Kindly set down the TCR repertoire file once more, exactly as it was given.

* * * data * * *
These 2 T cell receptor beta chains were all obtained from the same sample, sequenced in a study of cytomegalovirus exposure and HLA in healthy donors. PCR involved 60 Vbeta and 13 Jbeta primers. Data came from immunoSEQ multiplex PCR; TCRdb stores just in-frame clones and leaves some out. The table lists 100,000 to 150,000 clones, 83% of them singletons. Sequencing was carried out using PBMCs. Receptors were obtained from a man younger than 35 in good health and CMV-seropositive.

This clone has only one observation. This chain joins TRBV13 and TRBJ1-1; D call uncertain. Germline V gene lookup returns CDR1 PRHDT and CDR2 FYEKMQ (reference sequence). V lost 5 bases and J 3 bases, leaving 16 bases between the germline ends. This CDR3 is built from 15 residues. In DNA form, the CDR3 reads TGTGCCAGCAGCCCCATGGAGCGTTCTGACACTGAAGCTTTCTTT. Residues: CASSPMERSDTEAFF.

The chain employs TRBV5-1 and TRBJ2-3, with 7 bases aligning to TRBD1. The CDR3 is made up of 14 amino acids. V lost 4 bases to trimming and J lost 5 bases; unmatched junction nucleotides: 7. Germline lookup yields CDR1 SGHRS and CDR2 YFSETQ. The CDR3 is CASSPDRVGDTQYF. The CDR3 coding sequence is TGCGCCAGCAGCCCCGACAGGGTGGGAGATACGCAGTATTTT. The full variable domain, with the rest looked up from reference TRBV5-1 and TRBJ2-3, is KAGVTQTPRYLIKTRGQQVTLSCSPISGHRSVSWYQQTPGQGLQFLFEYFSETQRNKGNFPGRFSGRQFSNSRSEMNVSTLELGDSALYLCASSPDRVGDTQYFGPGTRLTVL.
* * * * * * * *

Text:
These 2 T cell receptor beta chains were all obtained from the same sample, sequenced in a study of cytomegalovirus exposure and HLA in healthy donors. PCR involved 60 Vbeta and 13 Jbeta primers. Data came from immunoSEQ multiplex PCR; TCRdb stores just in-frame clones and leaves some out. The table lists 100,000 to 150,000 clones, 83% of them singletons. Sequencing was carried out using PBMCs. Receptors were obtained from a man younger than 35 in good health and CMV-seropositive.

This clone has only one observation. This chain joins TRBV13 and TRBJ1-1; D call uncertain. Germline V gene lookup returns CDR1 PRHDT and CDR2 FYEKMQ (reference sequence). V lost 5 bases and J 3 bases, leaving 16 bases between the germline ends. This CDR3 is built from 15 residues. In DNA form, the CDR3 reads TGTGCCAGCAGCCCCATGGAGCGTTCTGACACTGAAGCTTTCTTT. Residues: CASSPMERSDTEAFF.

The chain employs TRBV5-1 and TRBJ2-3, with 7 bases aligning to TRBD1. The CDR3 is made up of 14 amino acids. V lost 4 bases to trimming and J lost 5 bases; unmatched junction nucleotides: 7. Germline lookup yields CDR1 SGHRS and CDR2 YFSETQ. The CDR3 is CASSPDRVGDTQYF. The CDR3 coding sequence is TGCGCCAGCAGCCCCGACAGGGTGGGAGATACGCAGTATTTT. The full variable domain, with the rest looked up from reference TRBV5-1 and TRBJ2-3, is KAGVTQTPRYLIKTRGQQVTLSCSPISGHRSVSWYQQTPGQGLQFLFEYFSETQRNKGNFPGRFSGRQFSNSRSEMNVSTLELGDSALYLCASSPDRVGDTQYFGPGTRLTVL.